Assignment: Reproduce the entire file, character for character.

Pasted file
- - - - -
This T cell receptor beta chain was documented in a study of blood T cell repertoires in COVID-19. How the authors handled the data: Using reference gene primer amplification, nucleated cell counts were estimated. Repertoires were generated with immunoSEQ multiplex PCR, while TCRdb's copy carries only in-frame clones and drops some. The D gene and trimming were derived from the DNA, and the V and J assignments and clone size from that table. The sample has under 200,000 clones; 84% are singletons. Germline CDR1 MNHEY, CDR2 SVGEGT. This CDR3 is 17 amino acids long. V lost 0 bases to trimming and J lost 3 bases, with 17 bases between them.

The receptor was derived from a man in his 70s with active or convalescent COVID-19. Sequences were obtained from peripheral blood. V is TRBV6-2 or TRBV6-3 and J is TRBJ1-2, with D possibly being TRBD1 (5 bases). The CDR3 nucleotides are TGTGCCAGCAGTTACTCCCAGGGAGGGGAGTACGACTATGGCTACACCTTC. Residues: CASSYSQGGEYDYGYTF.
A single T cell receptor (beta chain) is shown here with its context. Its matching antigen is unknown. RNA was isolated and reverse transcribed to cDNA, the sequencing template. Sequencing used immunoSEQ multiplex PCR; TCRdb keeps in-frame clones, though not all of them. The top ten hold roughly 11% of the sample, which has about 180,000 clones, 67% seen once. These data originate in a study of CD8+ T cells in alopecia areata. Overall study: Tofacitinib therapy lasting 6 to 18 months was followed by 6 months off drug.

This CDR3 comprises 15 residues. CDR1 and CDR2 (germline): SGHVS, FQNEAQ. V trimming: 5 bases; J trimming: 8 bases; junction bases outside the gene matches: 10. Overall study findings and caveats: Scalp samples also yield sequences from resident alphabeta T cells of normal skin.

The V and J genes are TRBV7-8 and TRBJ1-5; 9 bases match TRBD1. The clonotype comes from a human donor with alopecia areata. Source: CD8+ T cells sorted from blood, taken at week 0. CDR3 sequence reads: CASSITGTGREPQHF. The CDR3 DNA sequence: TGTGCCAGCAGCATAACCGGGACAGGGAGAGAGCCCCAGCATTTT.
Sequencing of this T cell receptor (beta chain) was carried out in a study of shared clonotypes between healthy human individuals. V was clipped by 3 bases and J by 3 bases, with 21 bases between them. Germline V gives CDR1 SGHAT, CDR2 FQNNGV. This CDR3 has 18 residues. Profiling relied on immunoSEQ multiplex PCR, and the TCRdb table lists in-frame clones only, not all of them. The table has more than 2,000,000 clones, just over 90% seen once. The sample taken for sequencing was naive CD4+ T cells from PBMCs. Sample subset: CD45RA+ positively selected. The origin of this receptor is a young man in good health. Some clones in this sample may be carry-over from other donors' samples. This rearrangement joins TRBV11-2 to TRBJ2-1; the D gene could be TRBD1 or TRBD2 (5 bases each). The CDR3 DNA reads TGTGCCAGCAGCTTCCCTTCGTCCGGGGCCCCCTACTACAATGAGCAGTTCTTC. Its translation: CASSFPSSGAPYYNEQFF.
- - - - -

This T cell receptor beta chain was documented in a study of blood T cell repertoires in COVID-19. How the authors handled the data: Using reference gene primer amplification, nucleated cell counts were estimated. Repertoires were generated with immunoSEQ multiplex PCR, while TCRdb's copy carries only in-frame clones and drops some. The D gene and trimming were derived from the DNA, and the V and J assignments and clone size from that table. The sample has under 200,000 clones; 84% are singletons. Germline CDR1 MNHEY, CDR2 SVGEGT. This CDR3 is 17 amino acids long. V lost 0 bases to trimming and J lost 3 bases, with 17 bases between them.

The receptor was derived from a man in his 70s with active or convalescent COVID-19. Sequences were obtained from peripheral blood. V is TRBV6-2 or TRBV6-3 and J is TRBJ1-2, with D possibly being TRBD1 (5 bases). The CDR3 nucleotides are TGTGCCAGCAGTTACTCCCAGGGAGGGGAGTACGACTATGGCTACACCTTC. Residues: CASSYSQGGEYDYGYTF.
A single T cell receptor (beta chain) is shown here with its context. Its matching antigen is unknown. RNA was isolated and reverse transcribed to cDNA, the sequencing template. Sequencing used immunoSEQ multiplex PCR; TCRdb keeps in-frame clones, though not all of them. The top ten hold roughly 11% of the sample, which has about 180,000 clones, 67% seen once. These data originate in a study of CD8+ T cells in alopecia areata. Overall study: Tofacitinib therapy lasting 6 to 18 months was followed by 6 months off drug.

This CDR3 comprises 15 residues. CDR1 and CDR2 (germline): SGHVS, FQNEAQ. V trimming: 5 bases; J trimming: 8 bases; junction bases outside the gene matches: 10. Overall study findings and caveats: Scalp samples also yield sequences from resident alphabeta T cells of normal skin.

The V and J genes are TRBV7-8 and TRBJ1-5; 9 bases match TRBD1. The clonotype comes from a human donor with alopecia areata. Source: CD8+ T cells sorted from blood, taken at week 0. CDR3 sequence reads: CASSITGTGREPQHF. The CDR3 DNA sequence: TGTGCCAGCAGCATAACCGGGACAGGGAGAGAGCCCCAGCATTTT.
Sequencing of this T cell receptor (beta chain) was carried out in a study of shared clonotypes between healthy human individuals. V was clipped by 3 bases and J by 3 bases, with 21 bases between them. Germline V gives CDR1 SGHAT, CDR2 FQNNGV. This CDR3 has 18 residues. Profiling relied on immunoSEQ multiplex PCR, and the TCRdb table lists in-frame clones only, not all of them. The table has more than 2,000,000 clones, just over 90% seen once. The sample taken for sequencing was naive CD4+ T cells from PBMCs. Sample subset: CD45RA+ positively selected. The origin of this receptor is a young man in good health. Some clones in this sample may be carry-over from other donors' samples. This rearrangement joins TRBV11-2 to TRBJ2-1; the D gene could be TRBD1 or TRBD2 (5 bases each). The CDR3 DNA reads TGTGCCAGCAGCTTCCCTTCGTCCGGGGCCCCCTACTACAATGAGCAGTTCTTC. Its translation: CASSFPSSGAPYYNEQFF.